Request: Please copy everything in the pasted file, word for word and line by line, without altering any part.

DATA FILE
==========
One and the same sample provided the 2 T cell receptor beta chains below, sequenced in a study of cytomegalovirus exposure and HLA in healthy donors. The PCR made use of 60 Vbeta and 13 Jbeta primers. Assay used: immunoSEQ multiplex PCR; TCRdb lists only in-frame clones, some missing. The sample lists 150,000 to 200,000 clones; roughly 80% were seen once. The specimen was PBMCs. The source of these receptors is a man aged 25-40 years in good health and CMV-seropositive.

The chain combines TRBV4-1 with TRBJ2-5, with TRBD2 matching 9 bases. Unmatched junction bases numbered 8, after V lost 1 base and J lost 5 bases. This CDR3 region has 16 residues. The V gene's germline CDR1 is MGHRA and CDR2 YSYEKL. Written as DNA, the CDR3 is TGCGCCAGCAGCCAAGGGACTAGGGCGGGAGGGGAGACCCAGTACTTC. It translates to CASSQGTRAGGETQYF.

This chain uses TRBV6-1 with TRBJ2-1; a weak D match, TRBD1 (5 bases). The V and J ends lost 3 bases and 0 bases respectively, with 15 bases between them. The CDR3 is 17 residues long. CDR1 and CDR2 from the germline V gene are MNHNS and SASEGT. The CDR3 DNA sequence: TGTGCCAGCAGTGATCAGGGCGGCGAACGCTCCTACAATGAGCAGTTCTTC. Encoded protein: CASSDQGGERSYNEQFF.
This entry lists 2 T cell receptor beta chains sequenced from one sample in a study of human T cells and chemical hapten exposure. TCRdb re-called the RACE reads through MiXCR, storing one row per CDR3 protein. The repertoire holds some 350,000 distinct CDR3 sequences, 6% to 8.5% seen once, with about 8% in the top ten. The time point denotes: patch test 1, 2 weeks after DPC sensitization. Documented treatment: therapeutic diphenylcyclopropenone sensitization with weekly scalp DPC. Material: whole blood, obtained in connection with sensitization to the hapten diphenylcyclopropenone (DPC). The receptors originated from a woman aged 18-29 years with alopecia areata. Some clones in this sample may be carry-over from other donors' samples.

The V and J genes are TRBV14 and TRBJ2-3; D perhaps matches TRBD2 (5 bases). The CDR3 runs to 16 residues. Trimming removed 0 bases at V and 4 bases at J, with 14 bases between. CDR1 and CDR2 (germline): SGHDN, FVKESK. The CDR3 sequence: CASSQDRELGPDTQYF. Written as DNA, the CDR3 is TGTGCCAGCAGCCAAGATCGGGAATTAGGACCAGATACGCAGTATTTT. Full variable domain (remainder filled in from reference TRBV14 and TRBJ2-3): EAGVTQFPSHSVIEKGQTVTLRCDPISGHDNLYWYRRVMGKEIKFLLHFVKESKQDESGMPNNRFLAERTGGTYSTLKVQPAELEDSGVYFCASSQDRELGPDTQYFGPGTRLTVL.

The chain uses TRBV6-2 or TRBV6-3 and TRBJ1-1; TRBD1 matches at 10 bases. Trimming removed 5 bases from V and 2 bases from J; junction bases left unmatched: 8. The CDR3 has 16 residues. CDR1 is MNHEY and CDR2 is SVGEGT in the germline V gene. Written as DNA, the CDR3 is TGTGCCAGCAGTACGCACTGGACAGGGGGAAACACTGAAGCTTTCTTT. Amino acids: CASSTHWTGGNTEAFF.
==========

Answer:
One and the same sample provided the 2 T cell receptor beta chains below, sequenced in a study of cytomegalovirus exposure and HLA in healthy donors. The PCR made use of 60 Vbeta and 13 Jbeta primers. Assay used: immunoSEQ multiplex PCR; TCRdb lists only in-frame clones, some missing. The sample lists 150,000 to 200,000 clones; roughly 80% were seen once. The specimen was PBMCs. The source of these receptors is a man aged 25-40 years in good health and CMV-seropositive.

The chain combines TRBV4-1 with TRBJ2-5, with TRBD2 matching 9 bases. Unmatched junction bases numbered 8, after V lost 1 base and J lost 5 bases. This CDR3 region has 16 residues. The V gene's germline CDR1 is MGHRA and CDR2 YSYEKL. Written as DNA, the CDR3 is TGCGCCAGCAGCCAAGGGACTAGGGCGGGAGGGGAGACCCAGTACTTC. It translates to CASSQGTRAGGETQYF.

This chain uses TRBV6-1 with TRBJ2-1; a weak D match, TRBD1 (5 bases). The V and J ends lost 3 bases and 0 bases respectively, with 15 bases between them. The CDR3 is 17 residues long. CDR1 and CDR2 from the germline V gene are MNHNS and SASEGT. The CDR3 DNA sequence: TGTGCCAGCAGTGATCAGGGCGGCGAACGCTCCTACAATGAGCAGTTCTTC. Encoded protein: CASSDQGGERSYNEQFF.
This entry lists 2 T cell receptor beta chains sequenced from one sample in a study of human T cells and chemical hapten exposure. TCRdb re-called the RACE reads through MiXCR, storing one row per CDR3 protein. The repertoire holds some 350,000 distinct CDR3 sequences, 6% to 8.5% seen once, with about 8% in the top ten. The time point denotes: patch test 1, 2 weeks after DPC sensitization. Documented treatment: therapeutic diphenylcyclopropenone sensitization with weekly scalp DPC. Material: whole blood, obtained in connection with sensitization to the hapten diphenylcyclopropenone (DPC). The receptors originated from a woman aged 18-29 years with alopecia areata. Some clones in this sample may be carry-over from other donors' samples.

The V and J genes are TRBV14 and TRBJ2-3; D perhaps matches TRBD2 (5 bases). The CDR3 runs to 16 residues. Trimming removed 0 bases at V and 4 bases at J, with 14 bases between. CDR1 and CDR2 (germline): SGHDN, FVKESK. The CDR3 sequence: CASSQDRELGPDTQYF. Written as DNA, the CDR3 is TGTGCCAGCAGCCAAGATCGGGAATTAGGACCAGATACGCAGTATTTT. Full variable domain (remainder filled in from reference TRBV14 and TRBJ2-3): EAGVTQFPSHSVIEKGQTVTLRCDPISGHDNLYWYRRVMGKEIKFLLHFVKESKQDESGMPNNRFLAERTGGTYSTLKVQPAELEDSGVYFCASSQDRELGPDTQYFGPGTRLTVL.

The chain uses TRBV6-2 or TRBV6-3 and TRBJ1-1; TRBD1 matches at 10 bases. Trimming removed 5 bases from V and 2 bases from J; junction bases left unmatched: 8. The CDR3 has 16 residues. CDR1 is MNHEY and CDR2 is SVGEGT in the germline V gene. Written as DNA, the CDR3 is TGTGCCAGCAGTACGCACTGGACAGGGGGAAACACTGAAGCTTTCTTT. Amino acids: CASSTHWTGGNTEAFF.